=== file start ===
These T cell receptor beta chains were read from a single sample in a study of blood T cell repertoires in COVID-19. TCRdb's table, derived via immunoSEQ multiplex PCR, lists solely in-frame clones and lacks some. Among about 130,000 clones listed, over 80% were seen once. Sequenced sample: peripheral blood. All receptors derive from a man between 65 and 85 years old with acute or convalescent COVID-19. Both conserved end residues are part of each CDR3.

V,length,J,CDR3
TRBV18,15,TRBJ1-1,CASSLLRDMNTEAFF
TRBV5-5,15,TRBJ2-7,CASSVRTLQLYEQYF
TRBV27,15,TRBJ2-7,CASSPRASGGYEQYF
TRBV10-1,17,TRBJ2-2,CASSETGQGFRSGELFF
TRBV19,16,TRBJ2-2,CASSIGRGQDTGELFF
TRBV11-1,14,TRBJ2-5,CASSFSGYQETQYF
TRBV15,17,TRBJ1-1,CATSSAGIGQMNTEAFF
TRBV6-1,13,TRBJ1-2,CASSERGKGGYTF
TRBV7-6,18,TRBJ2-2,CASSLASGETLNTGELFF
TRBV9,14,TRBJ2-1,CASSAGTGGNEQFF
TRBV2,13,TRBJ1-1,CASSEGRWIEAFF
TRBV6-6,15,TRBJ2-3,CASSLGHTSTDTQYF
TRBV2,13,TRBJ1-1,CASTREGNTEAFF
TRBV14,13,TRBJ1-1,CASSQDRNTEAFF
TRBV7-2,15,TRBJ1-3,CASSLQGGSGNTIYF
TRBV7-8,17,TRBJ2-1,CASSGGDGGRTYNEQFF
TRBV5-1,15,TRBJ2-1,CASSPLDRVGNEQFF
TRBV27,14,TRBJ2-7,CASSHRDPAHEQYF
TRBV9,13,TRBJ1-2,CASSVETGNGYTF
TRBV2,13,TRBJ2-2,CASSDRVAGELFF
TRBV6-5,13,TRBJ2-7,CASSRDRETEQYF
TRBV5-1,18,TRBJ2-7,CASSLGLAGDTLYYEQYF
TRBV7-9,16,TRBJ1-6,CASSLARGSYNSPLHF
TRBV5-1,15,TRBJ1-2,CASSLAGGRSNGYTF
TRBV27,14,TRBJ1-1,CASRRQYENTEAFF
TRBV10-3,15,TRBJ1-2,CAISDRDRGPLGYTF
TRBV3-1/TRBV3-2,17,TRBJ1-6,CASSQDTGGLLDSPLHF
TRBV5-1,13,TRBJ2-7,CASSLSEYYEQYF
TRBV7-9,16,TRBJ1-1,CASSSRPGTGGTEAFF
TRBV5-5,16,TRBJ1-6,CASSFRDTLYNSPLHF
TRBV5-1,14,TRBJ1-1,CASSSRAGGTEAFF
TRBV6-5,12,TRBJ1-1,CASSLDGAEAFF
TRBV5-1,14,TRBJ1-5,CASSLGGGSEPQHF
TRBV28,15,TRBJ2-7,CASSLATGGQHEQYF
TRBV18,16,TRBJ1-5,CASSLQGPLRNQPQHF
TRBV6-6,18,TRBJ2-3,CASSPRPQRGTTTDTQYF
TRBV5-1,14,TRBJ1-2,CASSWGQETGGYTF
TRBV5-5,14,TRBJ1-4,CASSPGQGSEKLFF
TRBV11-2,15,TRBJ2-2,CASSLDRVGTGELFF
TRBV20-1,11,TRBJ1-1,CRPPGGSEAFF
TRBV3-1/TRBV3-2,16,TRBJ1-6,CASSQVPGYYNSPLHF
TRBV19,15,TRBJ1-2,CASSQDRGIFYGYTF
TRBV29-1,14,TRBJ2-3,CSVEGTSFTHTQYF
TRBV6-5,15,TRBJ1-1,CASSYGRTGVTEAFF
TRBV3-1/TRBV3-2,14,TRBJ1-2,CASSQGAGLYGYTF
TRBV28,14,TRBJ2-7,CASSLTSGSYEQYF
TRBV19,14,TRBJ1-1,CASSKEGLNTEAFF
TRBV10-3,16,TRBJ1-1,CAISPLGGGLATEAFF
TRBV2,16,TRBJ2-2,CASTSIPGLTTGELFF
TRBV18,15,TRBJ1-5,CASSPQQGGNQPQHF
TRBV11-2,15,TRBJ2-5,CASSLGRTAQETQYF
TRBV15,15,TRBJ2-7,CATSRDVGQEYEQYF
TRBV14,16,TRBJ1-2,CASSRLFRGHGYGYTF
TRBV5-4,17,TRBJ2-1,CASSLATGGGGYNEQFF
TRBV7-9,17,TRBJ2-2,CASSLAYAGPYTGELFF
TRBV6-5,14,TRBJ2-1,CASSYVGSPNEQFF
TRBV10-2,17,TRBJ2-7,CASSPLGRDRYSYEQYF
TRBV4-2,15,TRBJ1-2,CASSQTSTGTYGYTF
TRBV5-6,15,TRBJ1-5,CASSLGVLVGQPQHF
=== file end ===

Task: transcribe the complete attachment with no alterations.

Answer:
These T cell receptor beta chains were read from a single sample in a study of blood T cell repertoires in COVID-19. TCRdb's table, derived via immunoSEQ multiplex PCR, lists solely in-frame clones and lacks some. Among about 130,000 clones listed, over 80% were seen once. Sequenced sample: peripheral blood. All receptors derive from a man between 65 and 85 years old with acute or convalescent COVID-19. Both conserved end residues are part of each CDR3.

V,length,J,CDR3
TRBV18,15,TRBJ1-1,CASSLLRDMNTEAFF
TRBV5-5,15,TRBJ2-7,CASSVRTLQLYEQYF
TRBV27,15,TRBJ2-7,CASSPRASGGYEQYF
TRBV10-1,17,TRBJ2-2,CASSETGQGFRSGELFF
TRBV19,16,TRBJ2-2,CASSIGRGQDTGELFF
TRBV11-1,14,TRBJ2-5,CASSFSGYQETQYF
TRBV15,17,TRBJ1-1,CATSSAGIGQMNTEAFF
TRBV6-1,13,TRBJ1-2,CASSERGKGGYTF
TRBV7-6,18,TRBJ2-2,CASSLASGETLNTGELFF
TRBV9,14,TRBJ2-1,CASSAGTGGNEQFF
TRBV2,13,TRBJ1-1,CASSEGRWIEAFF
TRBV6-6,15,TRBJ2-3,CASSLGHTSTDTQYF
TRBV2,13,TRBJ1-1,CASTREGNTEAFF
TRBV14,13,TRBJ1-1,CASSQDRNTEAFF
TRBV7-2,15,TRBJ1-3,CASSLQGGSGNTIYF
TRBV7-8,17,TRBJ2-1,CASSGGDGGRTYNEQFF
TRBV5-1,15,TRBJ2-1,CASSPLDRVGNEQFF
TRBV27,14,TRBJ2-7,CASSHRDPAHEQYF
TRBV9,13,TRBJ1-2,CASSVETGNGYTF
TRBV2,13,TRBJ2-2,CASSDRVAGELFF
TRBV6-5,13,TRBJ2-7,CASSRDRETEQYF
TRBV5-1,18,TRBJ2-7,CASSLGLAGDTLYYEQYF
TRBV7-9,16,TRBJ1-6,CASSLARGSYNSPLHF
TRBV5-1,15,TRBJ1-2,CASSLAGGRSNGYTF
TRBV27,14,TRBJ1-1,CASRRQYENTEAFF
TRBV10-3,15,TRBJ1-2,CAISDRDRGPLGYTF
TRBV3-1/TRBV3-2,17,TRBJ1-6,CASSQDTGGLLDSPLHF
TRBV5-1,13,TRBJ2-7,CASSLSEYYEQYF
TRBV7-9,16,TRBJ1-1,CASSSRPGTGGTEAFF
TRBV5-5,16,TRBJ1-6,CASSFRDTLYNSPLHF
TRBV5-1,14,TRBJ1-1,CASSSRAGGTEAFF
TRBV6-5,12,TRBJ1-1,CASSLDGAEAFF
TRBV5-1,14,TRBJ1-5,CASSLGGGSEPQHF
TRBV28,15,TRBJ2-7,CASSLATGGQHEQYF
TRBV18,16,TRBJ1-5,CASSLQGPLRNQPQHF
TRBV6-6,18,TRBJ2-3,CASSPRPQRGTTTDTQYF
TRBV5-1,14,TRBJ1-2,CASSWGQETGGYTF
TRBV5-5,14,TRBJ1-4,CASSPGQGSEKLFF
TRBV11-2,15,TRBJ2-2,CASSLDRVGTGELFF
TRBV20-1,11,TRBJ1-1,CRPPGGSEAFF
TRBV3-1/TRBV3-2,16,TRBJ1-6,CASSQVPGYYNSPLHF
TRBV19,15,TRBJ1-2,CASSQDRGIFYGYTF
TRBV29-1,14,TRBJ2-3,CSVEGTSFTHTQYF
TRBV6-5,15,TRBJ1-1,CASSYGRTGVTEAFF
TRBV3-1/TRBV3-2,14,TRBJ1-2,CASSQGAGLYGYTF
TRBV28,14,TRBJ2-7,CASSLTSGSYEQYF
TRBV19,14,TRBJ1-1,CASSKEGLNTEAFF
TRBV10-3,16,TRBJ1-1,CAISPLGGGLATEAFF
TRBV2,16,TRBJ2-2,CASTSIPGLTTGELFF
TRBV18,15,TRBJ1-5,CASSPQQGGNQPQHF
TRBV11-2,15,TRBJ2-5,CASSLGRTAQETQYF
TRBV15,15,TRBJ2-7,CATSRDVGQEYEQYF
TRBV14,16,TRBJ1-2,CASSRLFRGHGYGYTF
TRBV5-4,17,TRBJ2-1,CASSLATGGGGYNEQFF
TRBV7-9,17,TRBJ2-2,CASSLAYAGPYTGELFF
TRBV6-5,14,TRBJ2-1,CASSYVGSPNEQFF
TRBV10-2,17,TRBJ2-7,CASSPLGRDRYSYEQYF
TRBV4-2,15,TRBJ1-2,CASSQTSTGTYGYTF
TRBV5-6,15,TRBJ1-5,CASSLGVLVGQPQHF